FIG. 9 is a simplified cross-sectional view of a portion of the electrostatic deflector according to the invention. Comparison with the prior art FIG. 10 will elucidate the major improvements made in the invention. First of all, the field in the deflector extends directly from the first to the second electrode; in the prior art it extended above the electrode. Thus results in a larger uniformity and a better controlled field strength. Second, the height z of the electrodes 31-36 is larger in the invention than in the prior art. Since a beamlet 7 is deflected in the invention over the full height z, the deflection occurs more gradually. The field strength needed for a predefined deflection angle can thus be reduced. Preferably, as shown in this figure, the height z is larger than the width b of a passing window 40. Third, the deflector of the invention includes isolation windows 41 in addition to passing windows 40. This results therein that beamlets 7 are all deflected in the same direction. In the prior art shown in FIG. 10, the beamlets 7 were deflected in opposite directions. Even though the invention thus has additional strips in comparison to the prior art of FIG. 10, a pitch between a first and a second beamlet is not increased. If desired, the pitch may even be reduced. Such a small pitch is one step towards patterning of smaller critical dimensions in the lithography system of the invention. Though not shown in this figure or in FIG. 10, the prior art deflector comprises specific holes through which individual beamlets pass. In the present invention, a plurality of beamlets passes between a first and a second strip. The construction of the deflector of the invention as a series of freestanding strips does not need additional holes. Additionally, the passing of a plurality of beamlets between a first and second strip instead of through individual holes contributes to uniformity.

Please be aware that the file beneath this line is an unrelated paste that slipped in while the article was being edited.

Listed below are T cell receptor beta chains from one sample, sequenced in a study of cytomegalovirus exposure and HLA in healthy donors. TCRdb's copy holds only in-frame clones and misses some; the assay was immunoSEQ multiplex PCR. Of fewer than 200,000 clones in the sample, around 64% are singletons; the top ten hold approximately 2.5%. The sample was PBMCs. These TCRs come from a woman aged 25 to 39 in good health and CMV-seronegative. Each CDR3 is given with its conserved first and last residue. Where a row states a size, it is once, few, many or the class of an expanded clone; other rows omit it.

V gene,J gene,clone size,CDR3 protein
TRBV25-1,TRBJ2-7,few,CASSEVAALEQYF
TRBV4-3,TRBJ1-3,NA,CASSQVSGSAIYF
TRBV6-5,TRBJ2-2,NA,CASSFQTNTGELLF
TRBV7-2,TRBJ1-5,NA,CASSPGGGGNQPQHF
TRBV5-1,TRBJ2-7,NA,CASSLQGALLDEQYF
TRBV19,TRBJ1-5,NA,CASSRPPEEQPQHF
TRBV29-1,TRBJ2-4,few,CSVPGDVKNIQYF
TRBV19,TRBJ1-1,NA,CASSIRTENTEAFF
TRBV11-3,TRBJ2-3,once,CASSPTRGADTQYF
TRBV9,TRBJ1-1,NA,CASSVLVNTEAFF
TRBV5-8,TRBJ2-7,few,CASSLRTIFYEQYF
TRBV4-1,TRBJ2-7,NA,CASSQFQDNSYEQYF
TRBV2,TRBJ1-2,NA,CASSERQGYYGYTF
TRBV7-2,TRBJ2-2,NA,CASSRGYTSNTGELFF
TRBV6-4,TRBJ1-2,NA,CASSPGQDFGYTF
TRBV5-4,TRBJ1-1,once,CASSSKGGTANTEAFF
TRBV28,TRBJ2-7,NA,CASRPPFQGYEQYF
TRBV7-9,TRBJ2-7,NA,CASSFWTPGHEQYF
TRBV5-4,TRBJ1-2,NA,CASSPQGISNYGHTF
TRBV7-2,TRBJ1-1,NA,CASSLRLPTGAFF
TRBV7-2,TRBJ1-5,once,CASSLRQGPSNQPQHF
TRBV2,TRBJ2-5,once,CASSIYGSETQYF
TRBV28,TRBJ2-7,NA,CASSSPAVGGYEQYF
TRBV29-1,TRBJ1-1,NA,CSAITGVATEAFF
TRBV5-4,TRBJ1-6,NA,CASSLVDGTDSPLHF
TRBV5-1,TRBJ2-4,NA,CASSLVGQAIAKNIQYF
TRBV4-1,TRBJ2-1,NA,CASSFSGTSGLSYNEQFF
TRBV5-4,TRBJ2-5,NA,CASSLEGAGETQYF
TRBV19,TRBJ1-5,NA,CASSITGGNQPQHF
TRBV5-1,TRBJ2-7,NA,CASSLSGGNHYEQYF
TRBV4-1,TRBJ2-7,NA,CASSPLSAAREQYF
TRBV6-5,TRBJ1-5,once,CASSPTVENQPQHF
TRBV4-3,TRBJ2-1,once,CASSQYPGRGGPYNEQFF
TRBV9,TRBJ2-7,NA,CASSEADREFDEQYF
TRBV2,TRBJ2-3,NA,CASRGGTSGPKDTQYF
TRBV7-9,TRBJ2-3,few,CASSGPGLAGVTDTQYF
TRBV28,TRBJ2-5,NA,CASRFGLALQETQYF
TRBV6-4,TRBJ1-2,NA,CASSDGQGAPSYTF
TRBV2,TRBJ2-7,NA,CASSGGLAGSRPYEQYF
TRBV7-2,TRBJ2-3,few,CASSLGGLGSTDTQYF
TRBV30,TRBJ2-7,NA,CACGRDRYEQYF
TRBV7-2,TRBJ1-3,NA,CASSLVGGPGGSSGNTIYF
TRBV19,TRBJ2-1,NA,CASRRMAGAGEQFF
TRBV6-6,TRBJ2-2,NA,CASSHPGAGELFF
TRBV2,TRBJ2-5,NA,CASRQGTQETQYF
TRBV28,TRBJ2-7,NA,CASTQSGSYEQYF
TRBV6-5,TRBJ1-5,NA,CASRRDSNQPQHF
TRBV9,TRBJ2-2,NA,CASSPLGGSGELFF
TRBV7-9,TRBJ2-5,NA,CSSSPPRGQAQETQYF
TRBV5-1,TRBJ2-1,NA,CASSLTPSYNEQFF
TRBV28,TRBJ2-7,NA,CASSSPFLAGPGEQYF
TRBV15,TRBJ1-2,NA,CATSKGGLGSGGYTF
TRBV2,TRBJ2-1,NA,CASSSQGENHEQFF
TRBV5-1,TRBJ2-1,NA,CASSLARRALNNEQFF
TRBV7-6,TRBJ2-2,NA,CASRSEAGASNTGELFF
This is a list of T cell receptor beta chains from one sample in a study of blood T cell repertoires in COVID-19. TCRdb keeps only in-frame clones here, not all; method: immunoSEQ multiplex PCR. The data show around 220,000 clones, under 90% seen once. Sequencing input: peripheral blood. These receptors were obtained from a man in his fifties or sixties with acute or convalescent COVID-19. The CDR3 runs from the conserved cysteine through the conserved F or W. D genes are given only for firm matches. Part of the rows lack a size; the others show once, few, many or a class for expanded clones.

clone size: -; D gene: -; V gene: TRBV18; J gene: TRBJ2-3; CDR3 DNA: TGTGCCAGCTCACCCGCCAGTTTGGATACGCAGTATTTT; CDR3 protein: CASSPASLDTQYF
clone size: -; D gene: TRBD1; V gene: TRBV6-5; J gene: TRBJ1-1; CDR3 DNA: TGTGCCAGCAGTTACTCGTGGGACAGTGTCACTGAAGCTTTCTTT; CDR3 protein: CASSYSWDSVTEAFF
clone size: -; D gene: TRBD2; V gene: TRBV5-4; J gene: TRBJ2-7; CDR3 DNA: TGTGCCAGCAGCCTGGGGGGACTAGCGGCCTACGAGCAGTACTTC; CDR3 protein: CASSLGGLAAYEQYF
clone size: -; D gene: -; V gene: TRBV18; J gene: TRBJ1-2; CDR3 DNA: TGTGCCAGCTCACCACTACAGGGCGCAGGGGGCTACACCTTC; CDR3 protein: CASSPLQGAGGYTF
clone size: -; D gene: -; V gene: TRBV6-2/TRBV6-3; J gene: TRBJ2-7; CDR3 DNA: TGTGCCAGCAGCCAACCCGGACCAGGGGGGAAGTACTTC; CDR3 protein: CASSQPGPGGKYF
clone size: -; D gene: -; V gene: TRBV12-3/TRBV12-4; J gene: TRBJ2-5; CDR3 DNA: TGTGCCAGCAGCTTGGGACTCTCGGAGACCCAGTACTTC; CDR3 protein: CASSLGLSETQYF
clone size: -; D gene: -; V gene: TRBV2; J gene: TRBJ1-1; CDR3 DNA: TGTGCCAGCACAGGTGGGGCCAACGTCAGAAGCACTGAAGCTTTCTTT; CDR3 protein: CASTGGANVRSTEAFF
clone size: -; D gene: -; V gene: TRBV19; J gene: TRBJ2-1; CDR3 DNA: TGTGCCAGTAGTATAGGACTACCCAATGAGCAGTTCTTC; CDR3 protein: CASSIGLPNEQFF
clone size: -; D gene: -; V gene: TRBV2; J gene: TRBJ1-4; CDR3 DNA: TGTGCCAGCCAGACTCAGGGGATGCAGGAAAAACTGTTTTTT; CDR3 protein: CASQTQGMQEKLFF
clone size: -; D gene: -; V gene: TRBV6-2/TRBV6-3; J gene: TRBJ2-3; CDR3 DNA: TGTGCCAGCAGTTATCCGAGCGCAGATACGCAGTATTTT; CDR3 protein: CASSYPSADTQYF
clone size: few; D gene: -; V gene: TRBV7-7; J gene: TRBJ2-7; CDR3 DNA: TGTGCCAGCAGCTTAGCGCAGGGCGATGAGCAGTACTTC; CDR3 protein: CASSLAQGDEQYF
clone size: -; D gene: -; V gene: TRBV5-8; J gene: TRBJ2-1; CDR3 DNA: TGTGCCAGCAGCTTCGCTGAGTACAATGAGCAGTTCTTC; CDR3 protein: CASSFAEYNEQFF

One of the advantages of the present deflector is the position of the ground electrode. This ground electrode 25 is not located adjacent to a positively or negatively charged electrode, but is present on the substrate in an area not or substantially not overlying the aperture. Herewith, the distance between such charged electrode and the ground electrode has become much larger. This helps to meet the boundary condition that no electrostatic discharge is to occur with a damage that destroys the deflector. As a consequence, due to the local absence of the ground electrode, the consecutive strips of the first and second electrodes 21, 22 may be located at smaller distances. For reasons of clarity, it is observed that the potential of the ground electrode need not to be equal to that of the ground in an ordinary environment (0V). For example, the ground electrode may be anything between -10 kV and +10 kV. The potentials applied to the first and second electrodes 21, 22 are then potentials around this ground, e.g. -10 kV -/+10V. Suitably, the potential difference between the first and second electrode 21, 22 is at most 50V, more suitably at most 20V and even more suitably at most 10V. In various embodiments of the present invention, potential differences of less than 10V have been achieved, for instance 8V, 6V, 5V. Such lower voltages are suitable, as they enable a driving circuit that is robust, nevertheless can be fast, but has still a high bandwidth. Suitably, the bandwidth is at least 5 times the scanning frequency. A bandwidth of 10 times the scanning frequency provides a result that is very appropriate in terms of uniformity. Suitably, the scanning frequency is at least 100 kHz, more preferably at least 500 kHz or even 1 MHz or more.